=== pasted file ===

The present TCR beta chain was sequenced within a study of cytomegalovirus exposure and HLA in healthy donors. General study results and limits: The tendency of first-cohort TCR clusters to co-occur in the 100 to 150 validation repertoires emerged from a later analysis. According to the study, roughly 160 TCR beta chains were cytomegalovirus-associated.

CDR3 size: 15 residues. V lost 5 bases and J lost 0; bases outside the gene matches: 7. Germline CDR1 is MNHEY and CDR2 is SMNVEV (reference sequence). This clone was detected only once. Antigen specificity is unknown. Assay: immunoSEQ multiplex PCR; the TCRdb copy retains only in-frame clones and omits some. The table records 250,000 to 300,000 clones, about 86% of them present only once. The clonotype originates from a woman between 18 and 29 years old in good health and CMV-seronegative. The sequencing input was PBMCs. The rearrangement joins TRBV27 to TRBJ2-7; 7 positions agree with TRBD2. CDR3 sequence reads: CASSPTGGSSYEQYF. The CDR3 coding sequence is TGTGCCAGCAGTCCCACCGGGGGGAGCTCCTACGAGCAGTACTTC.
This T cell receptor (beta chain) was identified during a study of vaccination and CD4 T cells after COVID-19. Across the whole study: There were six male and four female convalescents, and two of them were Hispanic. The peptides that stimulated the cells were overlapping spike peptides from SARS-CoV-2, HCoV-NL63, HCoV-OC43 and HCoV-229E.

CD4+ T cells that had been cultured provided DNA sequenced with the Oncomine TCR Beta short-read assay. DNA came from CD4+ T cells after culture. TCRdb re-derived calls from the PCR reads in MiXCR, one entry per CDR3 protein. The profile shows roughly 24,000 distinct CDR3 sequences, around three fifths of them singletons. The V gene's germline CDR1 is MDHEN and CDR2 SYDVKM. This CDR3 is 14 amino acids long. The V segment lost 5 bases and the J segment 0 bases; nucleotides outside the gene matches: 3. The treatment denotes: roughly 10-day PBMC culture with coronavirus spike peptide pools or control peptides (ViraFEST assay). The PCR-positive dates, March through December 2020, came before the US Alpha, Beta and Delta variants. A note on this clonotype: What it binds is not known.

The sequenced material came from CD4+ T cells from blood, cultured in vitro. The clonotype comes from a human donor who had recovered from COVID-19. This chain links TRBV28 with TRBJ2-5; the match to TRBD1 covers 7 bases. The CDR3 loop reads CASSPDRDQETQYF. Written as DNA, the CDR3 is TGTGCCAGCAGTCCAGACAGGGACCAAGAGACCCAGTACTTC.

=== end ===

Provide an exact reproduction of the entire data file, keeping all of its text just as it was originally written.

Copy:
The present TCR beta chain was sequenced within a study of cytomegalovirus exposure and HLA in healthy donors. General study results and limits: The tendency of first-cohort TCR clusters to co-occur in the 100 to 150 validation repertoires emerged from a later analysis. According to the study, roughly 160 TCR beta chains were cytomegalovirus-associated.

CDR3 size: 15 residues. V lost 5 bases and J lost 0; bases outside the gene matches: 7. Germline CDR1 is MNHEY and CDR2 is SMNVEV (reference sequence). This clone was detected only once. Antigen specificity is unknown. Assay: immunoSEQ multiplex PCR; the TCRdb copy retains only in-frame clones and omits some. The table records 250,000 to 300,000 clones, about 86% of them present only once. The clonotype originates from a woman between 18 and 29 years old in good health and CMV-seronegative. The sequencing input was PBMCs. The rearrangement joins TRBV27 to TRBJ2-7; 7 positions agree with TRBD2. CDR3 sequence reads: CASSPTGGSSYEQYF. The CDR3 coding sequence is TGTGCCAGCAGTCCCACCGGGGGGAGCTCCTACGAGCAGTACTTC.
This T cell receptor (beta chain) was identified during a study of vaccination and CD4 T cells after COVID-19. Across the whole study: There were six male and four female convalescents, and two of them were Hispanic. The peptides that stimulated the cells were overlapping spike peptides from SARS-CoV-2, HCoV-NL63, HCoV-OC43 and HCoV-229E.

CD4+ T cells that had been cultured provided DNA sequenced with the Oncomine TCR Beta short-read assay. DNA came from CD4+ T cells after culture. TCRdb re-derived calls from the PCR reads in MiXCR, one entry per CDR3 protein. The profile shows roughly 24,000 distinct CDR3 sequences, around three fifths of them singletons. The V gene's germline CDR1 is MDHEN and CDR2 SYDVKM. This CDR3 is 14 amino acids long. The V segment lost 5 bases and the J segment 0 bases; nucleotides outside the gene matches: 3. The treatment denotes: roughly 10-day PBMC culture with coronavirus spike peptide pools or control peptides (ViraFEST assay). The PCR-positive dates, March through December 2020, came before the US Alpha, Beta and Delta variants. A note on this clonotype: What it binds is not known.

The sequenced material came from CD4+ T cells from blood, cultured in vitro. The clonotype comes from a human donor who had recovered from COVID-19. This chain links TRBV28 with TRBJ2-5; the match to TRBD1 covers 7 bases. The CDR3 loop reads CASSPDRDQETQYF. Written as DNA, the CDR3 is TGTGCCAGCAGTCCAGACAGGGACCAAGAGACCCAGTACTTC.